In the early days of Youth for Christ all of us young speakers wanted to be like Billy – the star preacher with the stylish double-breasted gabardine suits, the flowery ties, the piercing blue eyes, the stabbing finger, the voice with a touch of Carolina thunder.
When he preached, there was such power and passion and when he gave his invitation to come to Jesus so many always came forward. Almost always.
But not when he came to my hometown in Canada to speak at our youth rally. The place was packed. His message was powerful. But when he invited people to get up and come forward no one moved.
I was so disappointed. We had been sure all of our friends would respond. Billy saw my emotion, came over, put his arm around me, and said, “I am going to pray for you and if you stay humble God will use you.”
That night he also pointed me to Wheaton College, where I met and fell in love with his sister Jean. On a cold December night in the old, old Calvary Church, he married us – with one slip of the tongue: he said we had exchanged “wings”! And I literally took “wings” as I preached around the world with him for 30 years.
He was as commanding a presence in person as in the pulpit. After one of his crusades he would come to the family home on Park Road. Mother Graham would serve her special Russian tea. And he would captivate us with his stories of where he had been and whom he had met.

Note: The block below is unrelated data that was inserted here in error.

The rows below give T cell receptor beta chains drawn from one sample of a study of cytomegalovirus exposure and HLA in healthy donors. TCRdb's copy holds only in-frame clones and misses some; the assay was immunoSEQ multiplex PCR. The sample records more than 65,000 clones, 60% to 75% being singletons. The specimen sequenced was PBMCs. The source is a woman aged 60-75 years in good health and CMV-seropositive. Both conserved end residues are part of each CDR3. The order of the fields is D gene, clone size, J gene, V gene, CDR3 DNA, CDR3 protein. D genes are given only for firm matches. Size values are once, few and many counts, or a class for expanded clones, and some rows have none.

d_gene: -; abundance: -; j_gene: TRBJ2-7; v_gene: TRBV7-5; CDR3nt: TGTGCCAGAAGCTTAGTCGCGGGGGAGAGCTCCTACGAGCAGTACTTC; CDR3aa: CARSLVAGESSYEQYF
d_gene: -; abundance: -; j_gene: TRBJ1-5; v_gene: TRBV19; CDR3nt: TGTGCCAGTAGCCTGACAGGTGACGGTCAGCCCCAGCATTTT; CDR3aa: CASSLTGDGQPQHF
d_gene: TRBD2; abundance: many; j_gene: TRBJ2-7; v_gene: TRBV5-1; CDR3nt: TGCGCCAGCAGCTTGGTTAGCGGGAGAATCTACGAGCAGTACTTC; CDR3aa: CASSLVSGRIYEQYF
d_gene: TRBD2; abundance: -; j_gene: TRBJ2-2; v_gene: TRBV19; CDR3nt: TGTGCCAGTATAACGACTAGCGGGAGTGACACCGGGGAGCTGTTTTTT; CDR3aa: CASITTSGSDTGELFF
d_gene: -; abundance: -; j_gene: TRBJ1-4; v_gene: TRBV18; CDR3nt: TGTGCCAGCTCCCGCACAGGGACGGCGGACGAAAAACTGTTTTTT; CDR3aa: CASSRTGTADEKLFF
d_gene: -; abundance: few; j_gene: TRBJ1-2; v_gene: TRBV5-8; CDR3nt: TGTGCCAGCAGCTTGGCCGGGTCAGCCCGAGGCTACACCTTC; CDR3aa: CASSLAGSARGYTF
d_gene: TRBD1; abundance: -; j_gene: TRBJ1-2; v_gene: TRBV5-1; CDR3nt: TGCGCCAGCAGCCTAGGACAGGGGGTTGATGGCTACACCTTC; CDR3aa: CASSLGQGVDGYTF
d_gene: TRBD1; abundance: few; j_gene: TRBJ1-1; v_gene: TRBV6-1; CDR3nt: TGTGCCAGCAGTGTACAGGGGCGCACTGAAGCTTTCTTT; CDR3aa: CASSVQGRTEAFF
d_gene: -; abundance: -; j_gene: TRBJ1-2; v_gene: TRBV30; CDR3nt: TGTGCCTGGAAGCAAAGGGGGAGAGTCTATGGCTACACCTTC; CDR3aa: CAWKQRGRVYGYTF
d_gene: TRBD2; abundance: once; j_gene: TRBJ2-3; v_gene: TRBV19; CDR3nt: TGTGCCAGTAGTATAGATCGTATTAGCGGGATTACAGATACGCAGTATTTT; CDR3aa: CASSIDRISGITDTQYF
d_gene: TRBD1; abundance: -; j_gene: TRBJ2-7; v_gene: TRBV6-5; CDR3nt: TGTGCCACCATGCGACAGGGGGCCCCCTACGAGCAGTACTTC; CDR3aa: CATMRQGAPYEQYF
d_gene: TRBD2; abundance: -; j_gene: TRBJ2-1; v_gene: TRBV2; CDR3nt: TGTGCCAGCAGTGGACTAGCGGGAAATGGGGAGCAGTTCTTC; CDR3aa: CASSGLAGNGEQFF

For years he was named as one of the world’s most admired men. Yet when he name-dropped about famous people he’d been with he was like a farm boy in awe of where he had been and the people he had met.
Now I think more of the personal Billy than the public one. To his family he was son and big brother Billy, and he showed in so many ways that he cared.
My wife Jeanie was stricken with life-threatening polio in the epidemic summer of 1944 when Billy and Ruth had just arrived in Chicago for his first pastorate. When he learned she was seriously ill he immediately turned around and made the same long drive back to Charlotte to be with her.
Our daughter Debbie had a recurrence of breast cancer (from which she has fully recovered). At Mayo Clinic in Florida she was walking down a hall toward a test she feared might show the cancer had spread. Ahead she saw an old man sitting in a wheel chair. It was her uncle Billy. He was there for a checkup and had found out exactly where she would be. She ran to him, they hugged and cried, and he prayed. Later at his Montreat home she sat on his bed and said, “Uncle Billy, for me that was the best sermon you ever preached. It wasn’t you on a platform, me in the audience. It was you in a wheelchair. I in my fear. Both of us on the same level, with our needs.”
And he was human. Over the years he had many health problems, and he could be a bit of a hypochondriac. We joked that if he had a hangnail it could be a major threat! It was, I suspect, one way a public man could allow himself to be ordinary.
It was poignant to see this man who touched the world, spending his days in bed or in a wheelchair, unable to see or hear much. Yet when we stood by him and sang one of his crusade songs his lips would move in time with our song.
Not too long ago I asked if, when the time comes, he would like his sister to say something at his service. “I would be honored,” he slowly replied.
What would he like her to say? He paused, then said, “He tried to do what he thought he should.”
And what was that? In that subdued, aging voice, he said, “Preach the gospel.”
That is the Billy I knew. That is what he did. And that is what he lived.
Leighton Ford of Charlotte is a Presbyterian minister known internationally as preacher, writer and mentor.